The 2005 vintage of wine writing has been a wide-ranging one, with books touching on the 1976 Paris tasting that blasted California's Napa Valley into the headlines, the great phylloxera blight and the rise of Robert Parker. We've selected three books to send this notable year for wine lovers out with a bang.

If you're familiar with celebrity chef Jamie Oliver, aka The Naked Chef, you won't be surprised that one of the first sentences in Matt Skinner's Thirsty Work: Love Wine Drink Better is, Grapes rock! Skinner, who is the sommelier at Oliver's London restaurant Fifteen and as young and intentionally rumpled as his boss takes an exaggerated surfer-dude approach to the subject of wine. And since the typefaces are big and emphatic and the book is full of video collage-style photographs (cropped with the film's sprockets showing) of surfers and young winemakers and waiters learning to taste, it would be easy to dismiss Thirsty Work as wine lit lite. Nevertheless, beneath the sauciness is some real meat. While he often tosses off descriptions of varietals with a calculated brashness ( At its worst, [pinotage] is light, jammy, and bland good for cleaning heavily-charred barbecues! ), Skinner generally gets them exactly right. And his style is certainly accessible. Which is why Oliver hired him in the first place: to teach, as he puts it in the foreword, a bunch of unemployed kids who had never drunk wine before all about wine. Thirsty Work would be a good gift for a college student or first-jobber learning to get around Wine World.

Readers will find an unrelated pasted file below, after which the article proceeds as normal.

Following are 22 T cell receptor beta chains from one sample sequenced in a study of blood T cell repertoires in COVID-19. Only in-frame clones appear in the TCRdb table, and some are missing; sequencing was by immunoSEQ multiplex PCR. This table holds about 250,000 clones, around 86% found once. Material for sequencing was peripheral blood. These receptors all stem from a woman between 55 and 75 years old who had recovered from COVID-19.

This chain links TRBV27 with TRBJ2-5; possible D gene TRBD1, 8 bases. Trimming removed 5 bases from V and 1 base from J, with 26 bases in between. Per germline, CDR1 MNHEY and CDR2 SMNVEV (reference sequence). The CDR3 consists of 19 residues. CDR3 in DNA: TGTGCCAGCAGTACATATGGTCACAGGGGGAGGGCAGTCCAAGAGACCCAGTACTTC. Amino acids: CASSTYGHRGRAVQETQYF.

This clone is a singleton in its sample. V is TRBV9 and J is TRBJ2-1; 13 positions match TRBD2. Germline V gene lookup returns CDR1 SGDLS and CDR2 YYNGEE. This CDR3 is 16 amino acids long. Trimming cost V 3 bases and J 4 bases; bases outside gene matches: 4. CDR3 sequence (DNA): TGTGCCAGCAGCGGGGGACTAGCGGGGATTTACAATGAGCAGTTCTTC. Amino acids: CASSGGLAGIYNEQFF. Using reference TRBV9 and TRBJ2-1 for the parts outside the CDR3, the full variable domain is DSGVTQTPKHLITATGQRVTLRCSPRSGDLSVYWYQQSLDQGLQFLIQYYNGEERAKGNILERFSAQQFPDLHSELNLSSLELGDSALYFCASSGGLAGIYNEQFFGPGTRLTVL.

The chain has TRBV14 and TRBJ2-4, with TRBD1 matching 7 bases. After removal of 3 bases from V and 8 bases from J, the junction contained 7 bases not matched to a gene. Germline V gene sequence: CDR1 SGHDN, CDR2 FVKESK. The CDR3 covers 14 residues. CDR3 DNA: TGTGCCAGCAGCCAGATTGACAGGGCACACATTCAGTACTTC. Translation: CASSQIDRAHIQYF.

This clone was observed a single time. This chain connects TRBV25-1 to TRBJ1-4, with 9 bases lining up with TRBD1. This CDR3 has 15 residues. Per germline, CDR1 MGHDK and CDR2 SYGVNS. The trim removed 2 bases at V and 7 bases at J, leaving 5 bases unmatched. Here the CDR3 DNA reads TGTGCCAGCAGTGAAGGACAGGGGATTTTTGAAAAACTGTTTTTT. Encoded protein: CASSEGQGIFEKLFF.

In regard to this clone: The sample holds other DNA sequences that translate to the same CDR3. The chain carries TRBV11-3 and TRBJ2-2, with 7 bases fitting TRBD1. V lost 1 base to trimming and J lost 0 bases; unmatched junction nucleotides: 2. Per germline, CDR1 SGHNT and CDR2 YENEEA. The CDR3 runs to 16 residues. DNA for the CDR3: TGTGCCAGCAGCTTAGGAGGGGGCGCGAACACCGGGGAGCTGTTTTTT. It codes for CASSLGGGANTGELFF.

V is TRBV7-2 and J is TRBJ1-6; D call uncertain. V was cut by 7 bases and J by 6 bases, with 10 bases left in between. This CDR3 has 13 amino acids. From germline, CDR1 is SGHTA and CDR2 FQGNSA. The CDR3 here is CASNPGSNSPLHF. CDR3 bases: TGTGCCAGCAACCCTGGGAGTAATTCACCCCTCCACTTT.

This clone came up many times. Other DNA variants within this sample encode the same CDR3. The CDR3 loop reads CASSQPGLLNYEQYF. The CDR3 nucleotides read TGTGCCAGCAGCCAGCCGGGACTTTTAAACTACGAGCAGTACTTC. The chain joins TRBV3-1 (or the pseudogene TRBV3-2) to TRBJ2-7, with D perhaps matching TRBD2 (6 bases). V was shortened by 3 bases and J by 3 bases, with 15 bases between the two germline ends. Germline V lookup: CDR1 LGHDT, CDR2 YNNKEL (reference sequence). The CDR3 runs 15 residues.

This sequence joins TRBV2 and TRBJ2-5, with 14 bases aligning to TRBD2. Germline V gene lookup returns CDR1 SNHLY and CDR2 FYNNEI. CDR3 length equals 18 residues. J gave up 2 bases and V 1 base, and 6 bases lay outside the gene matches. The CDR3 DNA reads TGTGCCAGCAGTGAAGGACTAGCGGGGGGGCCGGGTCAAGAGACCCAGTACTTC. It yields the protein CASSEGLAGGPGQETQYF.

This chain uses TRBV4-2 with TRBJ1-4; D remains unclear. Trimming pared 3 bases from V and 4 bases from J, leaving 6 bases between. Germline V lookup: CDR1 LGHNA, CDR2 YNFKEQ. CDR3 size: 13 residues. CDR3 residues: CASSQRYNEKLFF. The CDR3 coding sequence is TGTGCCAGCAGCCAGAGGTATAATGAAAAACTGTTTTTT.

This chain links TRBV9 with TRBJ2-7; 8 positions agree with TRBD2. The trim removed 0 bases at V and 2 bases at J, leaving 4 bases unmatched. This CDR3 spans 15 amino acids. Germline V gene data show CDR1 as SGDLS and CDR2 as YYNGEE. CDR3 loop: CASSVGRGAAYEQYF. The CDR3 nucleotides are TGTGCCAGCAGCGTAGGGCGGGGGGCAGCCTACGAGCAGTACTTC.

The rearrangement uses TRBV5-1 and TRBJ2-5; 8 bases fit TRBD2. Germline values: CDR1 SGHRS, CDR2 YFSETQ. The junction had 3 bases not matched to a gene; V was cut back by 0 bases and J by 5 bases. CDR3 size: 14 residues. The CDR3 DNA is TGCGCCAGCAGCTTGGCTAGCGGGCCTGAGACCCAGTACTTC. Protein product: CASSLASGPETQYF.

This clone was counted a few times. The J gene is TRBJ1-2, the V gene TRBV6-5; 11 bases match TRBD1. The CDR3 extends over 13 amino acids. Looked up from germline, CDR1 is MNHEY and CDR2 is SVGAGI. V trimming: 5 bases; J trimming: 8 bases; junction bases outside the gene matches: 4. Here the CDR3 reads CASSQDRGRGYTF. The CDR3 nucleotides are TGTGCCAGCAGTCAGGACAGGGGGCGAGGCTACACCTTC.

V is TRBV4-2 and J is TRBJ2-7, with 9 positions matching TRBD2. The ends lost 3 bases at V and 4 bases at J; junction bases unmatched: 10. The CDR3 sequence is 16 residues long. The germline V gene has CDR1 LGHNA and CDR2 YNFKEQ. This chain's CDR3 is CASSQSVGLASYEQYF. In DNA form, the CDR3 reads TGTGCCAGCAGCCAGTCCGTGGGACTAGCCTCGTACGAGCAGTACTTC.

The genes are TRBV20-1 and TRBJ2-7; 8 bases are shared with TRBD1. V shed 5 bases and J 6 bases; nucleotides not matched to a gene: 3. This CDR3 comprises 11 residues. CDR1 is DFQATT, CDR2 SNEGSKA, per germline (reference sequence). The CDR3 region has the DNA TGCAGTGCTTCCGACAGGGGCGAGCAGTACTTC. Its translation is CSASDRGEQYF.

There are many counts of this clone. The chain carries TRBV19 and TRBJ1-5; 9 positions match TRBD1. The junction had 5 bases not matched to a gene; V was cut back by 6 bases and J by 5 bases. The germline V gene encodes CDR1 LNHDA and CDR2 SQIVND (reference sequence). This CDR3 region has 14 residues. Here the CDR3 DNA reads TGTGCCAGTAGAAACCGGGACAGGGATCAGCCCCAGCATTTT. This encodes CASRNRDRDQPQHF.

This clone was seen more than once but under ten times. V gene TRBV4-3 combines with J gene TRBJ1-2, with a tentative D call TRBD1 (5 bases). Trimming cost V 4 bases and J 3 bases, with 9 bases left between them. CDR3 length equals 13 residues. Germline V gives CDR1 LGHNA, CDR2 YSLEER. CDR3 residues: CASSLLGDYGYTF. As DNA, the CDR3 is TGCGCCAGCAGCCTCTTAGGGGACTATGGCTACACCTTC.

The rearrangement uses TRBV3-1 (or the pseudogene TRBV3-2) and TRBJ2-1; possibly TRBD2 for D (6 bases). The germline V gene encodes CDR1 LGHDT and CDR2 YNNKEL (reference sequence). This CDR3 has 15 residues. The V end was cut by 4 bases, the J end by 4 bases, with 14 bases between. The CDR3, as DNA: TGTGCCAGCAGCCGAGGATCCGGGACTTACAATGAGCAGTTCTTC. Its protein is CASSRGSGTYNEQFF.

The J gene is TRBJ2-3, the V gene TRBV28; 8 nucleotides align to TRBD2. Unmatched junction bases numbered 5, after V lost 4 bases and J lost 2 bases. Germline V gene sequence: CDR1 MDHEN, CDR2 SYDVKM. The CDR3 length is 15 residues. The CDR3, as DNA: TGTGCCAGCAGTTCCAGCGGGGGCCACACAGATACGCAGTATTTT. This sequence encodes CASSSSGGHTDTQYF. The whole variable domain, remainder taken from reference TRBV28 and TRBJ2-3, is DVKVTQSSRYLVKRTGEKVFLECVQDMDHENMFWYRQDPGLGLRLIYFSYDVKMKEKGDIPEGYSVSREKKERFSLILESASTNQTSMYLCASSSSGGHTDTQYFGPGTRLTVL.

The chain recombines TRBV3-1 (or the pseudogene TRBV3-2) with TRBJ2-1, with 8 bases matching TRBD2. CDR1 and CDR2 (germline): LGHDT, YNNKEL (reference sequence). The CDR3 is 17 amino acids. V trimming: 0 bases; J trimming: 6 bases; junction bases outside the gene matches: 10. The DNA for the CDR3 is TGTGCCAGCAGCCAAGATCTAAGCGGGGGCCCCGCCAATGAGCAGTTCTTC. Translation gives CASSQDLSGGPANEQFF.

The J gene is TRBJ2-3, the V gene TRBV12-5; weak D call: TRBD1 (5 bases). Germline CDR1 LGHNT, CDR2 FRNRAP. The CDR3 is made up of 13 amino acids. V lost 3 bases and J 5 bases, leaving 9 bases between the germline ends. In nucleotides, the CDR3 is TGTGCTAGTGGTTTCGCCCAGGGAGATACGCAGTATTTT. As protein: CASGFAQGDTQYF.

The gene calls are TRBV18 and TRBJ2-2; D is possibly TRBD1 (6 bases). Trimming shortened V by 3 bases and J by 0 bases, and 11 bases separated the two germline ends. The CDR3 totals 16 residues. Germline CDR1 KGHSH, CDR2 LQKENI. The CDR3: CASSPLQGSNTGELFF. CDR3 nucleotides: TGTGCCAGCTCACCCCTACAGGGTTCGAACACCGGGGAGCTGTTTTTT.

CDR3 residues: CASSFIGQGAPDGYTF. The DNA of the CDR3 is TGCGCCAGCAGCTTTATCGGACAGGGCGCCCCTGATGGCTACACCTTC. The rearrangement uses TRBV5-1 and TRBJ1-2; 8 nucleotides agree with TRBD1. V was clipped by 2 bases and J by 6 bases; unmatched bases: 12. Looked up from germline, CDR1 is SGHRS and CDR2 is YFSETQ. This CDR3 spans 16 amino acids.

Eve Zibart is a restaurant critic for The Washington Post.

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